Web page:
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Posted October 2, 2015, 9:00 a.m.
Commonwealth of Virginia

Commonwealth of Virginia

The Virginia General Assembly is composed of two houses, the Virginia House of Delegates and the Virginia Senate. Members of the House of Delegates serve two-year terms, and members of the Senate serve four-year terms, elected at a two-year offset from our gubernatorial elections. This year, both houses are standing for election.

British colonists established what is now called the General Assembly in 1619 at Jamestown, where it was called the House of Burgesses. It moved to Williamsburg in 1699, and then became the General Assembly in 1776 when the American colonies declared independence. It moved to Richmond when that city became the state capital in 1780.

The Virginia General Assembly is the oldest extant legislative body in the western hemisphere.

Virginia Senate, 13th District

The Virginia Senate is the upper house of the General Assembly. There are forty senators representing forty districts across the commonwealth. Today, the Republican Party holds a narrow twenty-one seat majority, and the Democratic Party holds the remaining nineteen seats.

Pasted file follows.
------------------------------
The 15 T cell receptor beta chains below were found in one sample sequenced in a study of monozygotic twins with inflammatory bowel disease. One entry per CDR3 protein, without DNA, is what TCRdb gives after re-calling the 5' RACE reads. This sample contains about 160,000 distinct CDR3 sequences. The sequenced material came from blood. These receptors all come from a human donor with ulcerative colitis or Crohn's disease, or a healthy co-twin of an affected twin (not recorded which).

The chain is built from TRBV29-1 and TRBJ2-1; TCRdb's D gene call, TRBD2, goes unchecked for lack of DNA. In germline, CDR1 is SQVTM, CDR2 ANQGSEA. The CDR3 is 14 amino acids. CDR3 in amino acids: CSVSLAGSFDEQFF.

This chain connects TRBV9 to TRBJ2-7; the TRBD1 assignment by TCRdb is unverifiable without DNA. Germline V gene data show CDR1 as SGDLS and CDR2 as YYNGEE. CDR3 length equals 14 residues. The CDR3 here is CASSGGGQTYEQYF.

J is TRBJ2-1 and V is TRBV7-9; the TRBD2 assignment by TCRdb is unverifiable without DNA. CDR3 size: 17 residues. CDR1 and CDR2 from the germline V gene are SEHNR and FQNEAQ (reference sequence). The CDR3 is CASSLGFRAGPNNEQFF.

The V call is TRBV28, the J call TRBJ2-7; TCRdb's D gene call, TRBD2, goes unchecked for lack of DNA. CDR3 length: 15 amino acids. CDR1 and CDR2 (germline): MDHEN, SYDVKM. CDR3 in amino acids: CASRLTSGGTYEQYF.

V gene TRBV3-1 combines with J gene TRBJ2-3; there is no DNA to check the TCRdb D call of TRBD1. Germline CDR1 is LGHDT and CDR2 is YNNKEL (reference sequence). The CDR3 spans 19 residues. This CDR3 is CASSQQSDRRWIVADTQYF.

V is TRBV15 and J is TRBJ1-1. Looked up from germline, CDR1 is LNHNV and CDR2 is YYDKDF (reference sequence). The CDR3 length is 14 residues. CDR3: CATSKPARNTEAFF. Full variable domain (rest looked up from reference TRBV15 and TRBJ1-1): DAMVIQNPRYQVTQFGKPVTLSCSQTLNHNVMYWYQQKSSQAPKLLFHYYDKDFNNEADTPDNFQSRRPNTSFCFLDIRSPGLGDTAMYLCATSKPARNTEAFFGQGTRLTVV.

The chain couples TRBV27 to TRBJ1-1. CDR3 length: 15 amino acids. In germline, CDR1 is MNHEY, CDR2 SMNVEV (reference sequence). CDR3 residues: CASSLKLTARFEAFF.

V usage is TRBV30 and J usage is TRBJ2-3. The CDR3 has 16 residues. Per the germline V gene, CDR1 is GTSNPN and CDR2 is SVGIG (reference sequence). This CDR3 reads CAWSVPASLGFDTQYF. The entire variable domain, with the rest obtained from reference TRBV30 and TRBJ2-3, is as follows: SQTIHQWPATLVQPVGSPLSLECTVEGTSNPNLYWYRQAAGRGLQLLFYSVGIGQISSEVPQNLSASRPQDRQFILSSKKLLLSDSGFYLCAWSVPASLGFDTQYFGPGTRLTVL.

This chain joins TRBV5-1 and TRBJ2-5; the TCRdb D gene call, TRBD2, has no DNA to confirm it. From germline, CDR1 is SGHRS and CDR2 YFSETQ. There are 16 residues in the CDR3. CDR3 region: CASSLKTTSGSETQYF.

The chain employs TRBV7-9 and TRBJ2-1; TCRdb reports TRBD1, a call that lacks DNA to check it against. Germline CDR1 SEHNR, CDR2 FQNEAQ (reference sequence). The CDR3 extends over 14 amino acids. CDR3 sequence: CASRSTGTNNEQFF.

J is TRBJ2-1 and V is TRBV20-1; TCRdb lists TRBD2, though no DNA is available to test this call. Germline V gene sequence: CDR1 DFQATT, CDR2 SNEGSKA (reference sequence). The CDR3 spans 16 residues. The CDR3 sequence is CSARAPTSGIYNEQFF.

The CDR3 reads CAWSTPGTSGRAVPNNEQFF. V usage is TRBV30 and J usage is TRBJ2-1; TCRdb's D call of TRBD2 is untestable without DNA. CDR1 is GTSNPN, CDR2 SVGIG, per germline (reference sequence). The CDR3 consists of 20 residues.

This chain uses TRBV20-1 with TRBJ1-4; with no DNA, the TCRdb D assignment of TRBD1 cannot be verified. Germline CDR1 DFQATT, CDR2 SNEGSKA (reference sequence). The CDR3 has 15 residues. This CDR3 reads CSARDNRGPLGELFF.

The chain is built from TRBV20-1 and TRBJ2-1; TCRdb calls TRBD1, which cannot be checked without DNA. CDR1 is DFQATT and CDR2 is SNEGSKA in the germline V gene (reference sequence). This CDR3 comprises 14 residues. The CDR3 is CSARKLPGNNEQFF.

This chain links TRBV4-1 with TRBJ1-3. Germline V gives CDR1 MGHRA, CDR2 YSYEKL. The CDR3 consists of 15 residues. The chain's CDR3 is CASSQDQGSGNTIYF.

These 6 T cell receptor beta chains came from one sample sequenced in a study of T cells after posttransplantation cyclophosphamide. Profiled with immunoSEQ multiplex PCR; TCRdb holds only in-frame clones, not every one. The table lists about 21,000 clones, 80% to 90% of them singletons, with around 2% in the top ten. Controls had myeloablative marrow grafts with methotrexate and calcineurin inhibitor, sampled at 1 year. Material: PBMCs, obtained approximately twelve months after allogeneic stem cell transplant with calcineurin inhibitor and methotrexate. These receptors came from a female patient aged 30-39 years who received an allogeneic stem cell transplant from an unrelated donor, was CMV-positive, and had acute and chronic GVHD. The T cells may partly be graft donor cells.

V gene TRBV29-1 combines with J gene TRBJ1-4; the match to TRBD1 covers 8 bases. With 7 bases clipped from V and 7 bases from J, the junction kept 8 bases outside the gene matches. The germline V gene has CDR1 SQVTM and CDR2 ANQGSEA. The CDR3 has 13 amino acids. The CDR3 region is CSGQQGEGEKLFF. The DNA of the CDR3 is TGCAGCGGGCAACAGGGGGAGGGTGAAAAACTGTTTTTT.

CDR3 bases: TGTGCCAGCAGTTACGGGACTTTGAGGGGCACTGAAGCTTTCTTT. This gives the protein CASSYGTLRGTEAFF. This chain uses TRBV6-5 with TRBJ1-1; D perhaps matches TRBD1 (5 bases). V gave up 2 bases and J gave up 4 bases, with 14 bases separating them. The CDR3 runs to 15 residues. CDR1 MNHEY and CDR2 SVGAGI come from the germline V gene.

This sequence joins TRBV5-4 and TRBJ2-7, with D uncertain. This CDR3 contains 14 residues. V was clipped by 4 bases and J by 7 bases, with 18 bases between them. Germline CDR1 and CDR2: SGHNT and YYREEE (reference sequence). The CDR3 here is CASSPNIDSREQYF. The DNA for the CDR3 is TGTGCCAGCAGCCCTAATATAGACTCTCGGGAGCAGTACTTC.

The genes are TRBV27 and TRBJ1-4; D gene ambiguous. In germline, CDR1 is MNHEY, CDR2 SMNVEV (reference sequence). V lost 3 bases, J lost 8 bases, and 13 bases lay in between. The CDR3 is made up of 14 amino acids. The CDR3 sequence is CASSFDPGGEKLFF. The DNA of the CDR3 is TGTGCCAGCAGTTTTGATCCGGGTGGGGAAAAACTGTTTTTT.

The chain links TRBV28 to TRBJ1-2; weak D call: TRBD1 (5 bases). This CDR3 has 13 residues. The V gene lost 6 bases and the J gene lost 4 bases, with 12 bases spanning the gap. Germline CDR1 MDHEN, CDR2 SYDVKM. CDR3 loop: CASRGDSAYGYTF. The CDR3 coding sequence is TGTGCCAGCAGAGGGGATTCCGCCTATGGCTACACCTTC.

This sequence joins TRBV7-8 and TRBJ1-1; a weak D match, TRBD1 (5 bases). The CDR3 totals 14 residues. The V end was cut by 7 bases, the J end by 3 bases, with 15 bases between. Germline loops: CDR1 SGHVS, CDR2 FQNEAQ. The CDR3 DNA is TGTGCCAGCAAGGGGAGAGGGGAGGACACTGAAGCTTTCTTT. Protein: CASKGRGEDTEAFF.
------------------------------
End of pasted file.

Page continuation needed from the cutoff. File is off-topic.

The Senate’s thirteenth district includes much of northern and central Loudoun County, as well as an area of southeastern Loudoun and an area of northern Prince William County. Communities in the thirteenth district include Hamilton, Hillsboro, Gainesville, Lovettsville, Purcellville, Round Hill, South Riding, and Waterford. Read More…

Posted October 1, 2015, 9:00 a.m.
Loudoun County

Loudoun County

Article VII Section 5 of the Constitution of the Commonwealth of Virginia establishes that each local government must be governed by an elective body. In Loudoun County, this body takes the form of a Board of Supervisors, which has responsibility for all local legislation, budgeting, and appointments. It operates under the authorities and limits set forth by the Virginia General Assembly.

The board is composed of nine members, all of whom serve concurrent four-year terms on the same election schedule as the Virginia Senate. The chairman is elected in a county-wide at-large race, and the remaining eight members are elected by voters from each of the eight named county districts. Currently, the Republican Party holds a unanimous eight-seat majority. One seat is currently vacant.